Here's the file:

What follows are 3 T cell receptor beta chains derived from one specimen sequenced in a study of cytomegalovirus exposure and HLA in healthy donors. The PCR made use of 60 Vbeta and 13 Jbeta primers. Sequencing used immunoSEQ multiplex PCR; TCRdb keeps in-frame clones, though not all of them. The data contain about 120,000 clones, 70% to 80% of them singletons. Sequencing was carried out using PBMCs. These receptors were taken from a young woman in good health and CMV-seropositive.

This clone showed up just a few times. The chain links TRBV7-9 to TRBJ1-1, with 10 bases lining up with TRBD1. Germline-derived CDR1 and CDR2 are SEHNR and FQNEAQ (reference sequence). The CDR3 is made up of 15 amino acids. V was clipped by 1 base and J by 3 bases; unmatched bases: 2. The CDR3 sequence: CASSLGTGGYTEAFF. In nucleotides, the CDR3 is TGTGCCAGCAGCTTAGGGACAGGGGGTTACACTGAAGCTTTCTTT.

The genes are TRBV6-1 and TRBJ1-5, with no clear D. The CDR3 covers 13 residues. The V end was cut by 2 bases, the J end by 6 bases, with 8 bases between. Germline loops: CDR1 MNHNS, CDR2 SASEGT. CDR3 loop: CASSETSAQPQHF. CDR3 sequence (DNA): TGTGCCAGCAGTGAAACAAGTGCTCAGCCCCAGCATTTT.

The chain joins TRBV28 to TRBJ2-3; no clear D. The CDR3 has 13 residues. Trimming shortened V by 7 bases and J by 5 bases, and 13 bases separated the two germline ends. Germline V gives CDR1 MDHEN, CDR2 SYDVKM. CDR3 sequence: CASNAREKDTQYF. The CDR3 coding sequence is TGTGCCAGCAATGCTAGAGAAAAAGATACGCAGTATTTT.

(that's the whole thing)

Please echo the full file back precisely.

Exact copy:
What follows are 3 T cell receptor beta chains derived from one specimen sequenced in a study of cytomegalovirus exposure and HLA in healthy donors. The PCR made use of 60 Vbeta and 13 Jbeta primers. Sequencing used immunoSEQ multiplex PCR; TCRdb keeps in-frame clones, though not all of them. The data contain about 120,000 clones, 70% to 80% of them singletons. Sequencing was carried out using PBMCs. These receptors were taken from a young woman in good health and CMV-seropositive.

This clone showed up just a few times. The chain links TRBV7-9 to TRBJ1-1, with 10 bases lining up with TRBD1. Germline-derived CDR1 and CDR2 are SEHNR and FQNEAQ (reference sequence). The CDR3 is made up of 15 amino acids. V was clipped by 1 base and J by 3 bases; unmatched bases: 2. The CDR3 sequence: CASSLGTGGYTEAFF. In nucleotides, the CDR3 is TGTGCCAGCAGCTTAGGGACAGGGGGTTACACTGAAGCTTTCTTT.

The genes are TRBV6-1 and TRBJ1-5, with no clear D. The CDR3 covers 13 residues. The V end was cut by 2 bases, the J end by 6 bases, with 8 bases between. Germline loops: CDR1 MNHNS, CDR2 SASEGT. CDR3 loop: CASSETSAQPQHF. CDR3 sequence (DNA): TGTGCCAGCAGTGAAACAAGTGCTCAGCCCCAGCATTTT.

The chain joins TRBV28 to TRBJ2-3; no clear D. The CDR3 has 13 residues. Trimming shortened V by 7 bases and J by 5 bases, and 13 bases separated the two germline ends. Germline V gives CDR1 MDHEN, CDR2 SYDVKM. CDR3 sequence: CASNAREKDTQYF. The CDR3 coding sequence is TGTGCCAGCAATGCTAGAGAAAAAGATACGCAGTATTTT.